Skip to main content

On the Water: Fluke Mojo Regained

Wed, 07/26/2023 - 17:38
Peter Park was not amused when a large hammerhead shark made a meal of the roughy 35-pound striped bass he hooked into 17 feet of water near the Montauk Lighthouse. 
Capt. Hugh Chancey

Last week in this column, I loudly lamented about another poor outing in pursuit of fluke aboard my Rock Water at Gardiner’s Island.

Skunked once again on the trip, I have tried to summon the energy and verve to venture out once more, but it hasn’t worked. I have self-diagnosed myself with an acute case of procrastination, mixed with solid indifference. Is there a cure?

Better fishing for the popular flatfish has been occurring to the south and east of Montauk. But that’s too long a ride from Sag Harbor for my boat, which rarely motors at more than 12 knots. If anything, I’d probably fall asleep at the helm well before we reached our destination.

If I truly wanted to catch a fluke, for all practical purposes I would need to hop aboard one of the several fine party boats that set sail from Montauk, which are significantly closer to the more productive fishing grounds. So I began to ponder a day on the ocean to finally break my personal long-term dearth of fluke.

And then, last Thursday morning, while lazily lying on the couch watching the first round of the British Open, I received a text message out of the blue from my friend Anthony Caputo, who lives in Miller Place. We’ve fished together on and off for nearly 30 years.

“I have an open slot on the Simple Life on Saturday for fluke and sea bass,” the text read. “Want to go?” I’ve fished on the boat several times and have always done well with its young skipper, Capt. Tyler Quaresimo.

By background, Quaresimo has a natural way of dealing with people with his broad, bearded smile and warm demeanor. He has quickly built a fine reputation in Montauk since commencing his charter boat business only five years ago. His father, Jamie, another fabulous finder of fish, runs the Miss Montauk II, an 85-foot party boat that’s also on the hunt for fluke. The apple did not fall far from the tree.

It only took me a few seconds to type out a positive response. The boat was to set sail at 6 a.m. and the weather forecast looked perfect. I was ready to finally (and hopefully) catch a fluke.

“Glad to have you aboard again,” smiled Capt. Quaresimo as I boarded the stern deck of his 42-foot Bruno & Stillman boat in the early morning darkness. The dark blue hull of the classic craft that was originally designed by famed marine architect Royal Lowell was constructed in New Hampshire about 45 years ago. She still looks great on the water.

The five other anglers gathered on the stern deck made small talk, preparing their tackle requirements for the day ahead. All were seasoned anglers who were well versed in both inshore and offshore fishing. No novices here. Throwing off the dock lines, Quaresimo said we had about an hour’s ride to the fluke grounds south of Montauk.

When we arrived, the conditions were indeed perfect, with bright sunshine, low humidity, and a nice, gentle breeze that emanated off the land out of the northwest. But would the fluke cooperate?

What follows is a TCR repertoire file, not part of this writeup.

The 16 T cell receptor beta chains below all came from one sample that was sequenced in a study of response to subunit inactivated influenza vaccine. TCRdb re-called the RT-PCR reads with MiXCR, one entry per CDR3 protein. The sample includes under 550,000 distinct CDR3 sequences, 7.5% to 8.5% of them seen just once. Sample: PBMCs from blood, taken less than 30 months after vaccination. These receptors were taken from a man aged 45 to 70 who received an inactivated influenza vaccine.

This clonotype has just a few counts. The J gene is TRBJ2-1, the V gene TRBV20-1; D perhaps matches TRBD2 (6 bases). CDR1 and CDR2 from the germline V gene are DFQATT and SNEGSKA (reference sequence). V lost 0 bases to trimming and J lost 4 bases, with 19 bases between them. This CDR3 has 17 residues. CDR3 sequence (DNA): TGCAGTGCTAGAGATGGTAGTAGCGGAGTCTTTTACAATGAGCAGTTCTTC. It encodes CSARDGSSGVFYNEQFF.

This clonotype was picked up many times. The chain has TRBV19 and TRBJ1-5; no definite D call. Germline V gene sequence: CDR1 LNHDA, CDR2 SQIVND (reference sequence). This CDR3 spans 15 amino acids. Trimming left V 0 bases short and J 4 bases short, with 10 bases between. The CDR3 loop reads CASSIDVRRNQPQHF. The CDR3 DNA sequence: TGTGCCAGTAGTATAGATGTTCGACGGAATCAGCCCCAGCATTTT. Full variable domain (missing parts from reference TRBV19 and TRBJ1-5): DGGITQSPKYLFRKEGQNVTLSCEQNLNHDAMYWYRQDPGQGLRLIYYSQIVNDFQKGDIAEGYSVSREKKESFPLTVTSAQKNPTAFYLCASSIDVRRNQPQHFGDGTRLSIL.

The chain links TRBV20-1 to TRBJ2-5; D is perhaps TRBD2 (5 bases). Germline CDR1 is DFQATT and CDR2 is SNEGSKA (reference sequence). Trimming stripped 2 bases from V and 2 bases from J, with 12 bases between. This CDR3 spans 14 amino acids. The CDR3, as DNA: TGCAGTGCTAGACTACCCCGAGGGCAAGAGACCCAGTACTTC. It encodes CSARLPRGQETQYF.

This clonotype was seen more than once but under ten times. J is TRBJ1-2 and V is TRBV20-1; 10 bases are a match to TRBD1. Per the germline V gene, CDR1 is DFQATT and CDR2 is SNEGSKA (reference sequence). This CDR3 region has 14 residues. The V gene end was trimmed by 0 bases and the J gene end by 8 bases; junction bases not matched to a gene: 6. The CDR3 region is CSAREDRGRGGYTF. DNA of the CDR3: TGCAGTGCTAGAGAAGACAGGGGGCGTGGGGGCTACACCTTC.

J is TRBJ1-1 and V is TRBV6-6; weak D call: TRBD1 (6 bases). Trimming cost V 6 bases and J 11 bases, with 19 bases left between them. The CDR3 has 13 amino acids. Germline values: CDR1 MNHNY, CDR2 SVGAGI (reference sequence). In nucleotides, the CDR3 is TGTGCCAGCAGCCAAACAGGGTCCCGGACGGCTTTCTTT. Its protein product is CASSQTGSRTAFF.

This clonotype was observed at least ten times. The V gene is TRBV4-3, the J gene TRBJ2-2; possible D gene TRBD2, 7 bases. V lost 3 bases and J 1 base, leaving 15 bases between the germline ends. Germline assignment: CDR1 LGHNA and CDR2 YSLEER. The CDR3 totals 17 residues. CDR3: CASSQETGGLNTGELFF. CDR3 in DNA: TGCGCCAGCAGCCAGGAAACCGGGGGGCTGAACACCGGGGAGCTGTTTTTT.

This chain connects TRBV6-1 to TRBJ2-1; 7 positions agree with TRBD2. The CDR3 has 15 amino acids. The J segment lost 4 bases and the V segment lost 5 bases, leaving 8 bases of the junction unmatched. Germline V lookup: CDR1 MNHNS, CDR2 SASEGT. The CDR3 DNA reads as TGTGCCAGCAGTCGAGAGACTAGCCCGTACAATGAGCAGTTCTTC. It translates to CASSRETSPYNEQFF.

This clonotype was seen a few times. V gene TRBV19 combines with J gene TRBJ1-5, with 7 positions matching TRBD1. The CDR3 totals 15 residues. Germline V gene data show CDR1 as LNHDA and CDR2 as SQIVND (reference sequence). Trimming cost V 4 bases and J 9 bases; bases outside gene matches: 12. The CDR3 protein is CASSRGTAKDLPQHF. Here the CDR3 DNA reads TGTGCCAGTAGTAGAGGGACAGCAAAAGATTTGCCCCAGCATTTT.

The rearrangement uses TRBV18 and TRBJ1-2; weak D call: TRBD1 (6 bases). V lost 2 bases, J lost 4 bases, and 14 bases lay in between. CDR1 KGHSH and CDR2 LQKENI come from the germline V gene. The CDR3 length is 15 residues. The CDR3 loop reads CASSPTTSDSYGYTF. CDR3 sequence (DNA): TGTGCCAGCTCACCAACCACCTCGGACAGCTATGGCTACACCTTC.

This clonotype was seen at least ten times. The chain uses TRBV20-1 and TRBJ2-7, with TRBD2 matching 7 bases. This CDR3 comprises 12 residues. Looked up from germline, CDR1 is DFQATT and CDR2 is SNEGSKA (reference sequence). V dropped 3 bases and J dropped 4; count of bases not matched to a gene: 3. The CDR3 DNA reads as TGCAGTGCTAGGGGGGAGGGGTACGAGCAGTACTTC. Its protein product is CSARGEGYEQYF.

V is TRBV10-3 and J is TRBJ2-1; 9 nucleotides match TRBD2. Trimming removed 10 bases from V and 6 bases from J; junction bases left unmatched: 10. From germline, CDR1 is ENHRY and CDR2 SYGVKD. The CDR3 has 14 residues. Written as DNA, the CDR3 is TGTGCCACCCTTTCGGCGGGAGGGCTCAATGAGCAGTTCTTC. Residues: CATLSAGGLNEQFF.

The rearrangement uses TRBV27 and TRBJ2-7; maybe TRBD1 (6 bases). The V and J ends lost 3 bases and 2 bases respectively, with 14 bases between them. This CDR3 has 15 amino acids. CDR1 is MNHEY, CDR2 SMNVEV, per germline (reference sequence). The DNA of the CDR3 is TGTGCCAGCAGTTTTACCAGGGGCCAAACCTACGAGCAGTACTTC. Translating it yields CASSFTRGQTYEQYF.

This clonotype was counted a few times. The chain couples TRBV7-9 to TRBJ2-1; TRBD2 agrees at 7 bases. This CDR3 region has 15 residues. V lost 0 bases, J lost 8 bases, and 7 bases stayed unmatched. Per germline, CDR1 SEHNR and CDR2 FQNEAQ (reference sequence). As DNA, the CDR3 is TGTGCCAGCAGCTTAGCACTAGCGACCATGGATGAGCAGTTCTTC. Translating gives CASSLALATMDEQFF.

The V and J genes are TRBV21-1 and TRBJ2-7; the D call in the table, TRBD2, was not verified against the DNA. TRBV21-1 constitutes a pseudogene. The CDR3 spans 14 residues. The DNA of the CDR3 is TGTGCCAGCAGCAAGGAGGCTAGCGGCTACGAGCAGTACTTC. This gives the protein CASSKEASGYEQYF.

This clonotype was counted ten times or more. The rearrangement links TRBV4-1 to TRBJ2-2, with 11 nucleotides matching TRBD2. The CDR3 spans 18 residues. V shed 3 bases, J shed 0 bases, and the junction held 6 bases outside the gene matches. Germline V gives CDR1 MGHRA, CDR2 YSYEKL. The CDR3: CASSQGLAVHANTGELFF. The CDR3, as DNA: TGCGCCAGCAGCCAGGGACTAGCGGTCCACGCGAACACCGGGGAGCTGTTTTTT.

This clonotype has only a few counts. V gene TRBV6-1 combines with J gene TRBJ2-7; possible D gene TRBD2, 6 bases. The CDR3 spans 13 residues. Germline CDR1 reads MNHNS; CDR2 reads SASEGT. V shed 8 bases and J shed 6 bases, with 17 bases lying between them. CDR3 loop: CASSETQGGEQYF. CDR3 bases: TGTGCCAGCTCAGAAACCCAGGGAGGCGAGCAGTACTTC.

“Okay, drop ‘em in,” said Quaresimo from his helm station as we lowered our various rigs and jigs into the 80 feet of clear blue water below. Unfortunately, the action was slow. It was not the start we anticipated.

After an hour, Quaresimo decided to take us on a 30-minute ride closer to the ocean beach. His move proved correct as our baits were attacked almost instantly by hungry fluke in the 68-degree water. After struggling to catch a single fluke the past two years, I felt like I had regained my fluke mojo.

About 15 minutes later, Quaresimo’s father cruised up next to us with his own boatload of fares anxious to take advantage of the excellent action.

That day, I ended up catching seven keeper-size fluke, but retaining only my legal limit of four fish over 18.5 inches. I probably had at least three dozen short fish. The action was consistent for the next five hours. We rarely went a minute or two without one of us having a fluke on the line.

By noon, we had easily retained our full boat limit of fish and continued to play catch-and-release until we called it a day at 2 p.m. All of us were tired yet satisfied with our day on the water. It could not have been better.

“That was my best day of fluke this season,” Quaresimo said on the ride back to his berth at the Montauk Marine Basin. “That was a lot of fun.”

I could not agree more: The curse was broken.

Elsewhere, Ken Morse at Tight Lines Tackle in Sag Harbor said that fishing is in midsummer mode. “Small bluefish are still at Jessup’s Neck on diamond jigs, while weakfish are still in and around buoy 16 in Noyac Bay,” he reported. “Porgies are around in the usual haunts, and bluefish and some striped bass can still be had at Plum Gut and The Race.”

If whale watching is your thing, you stand a very good shot of witnessing humpback whales feasting on bunkers at many of our local ocean beaches. On Sunday at Sagg Main Beach, we took in a Sea World-like show of a single humpback hurling itself skyward out of the water dozens of times while on the feed. It was a grand spectacle of nature in action. Take it in while you can.


Fishing tips, observations, and photographs can be sent to [email protected].


Thank you for reading . . . 
...Your support for The East Hampton Star helps us deliver the news, arts, and community information you need. Whether you are an online subscriber, get the paper in the mail, delivered to your door in Manhattan, or are just passing through, every reader counts. We value you for being part of The Star family.

Your subscription to The Star does more than get you great arts, news, sports, and outdoors stories. It makes everything we do possible.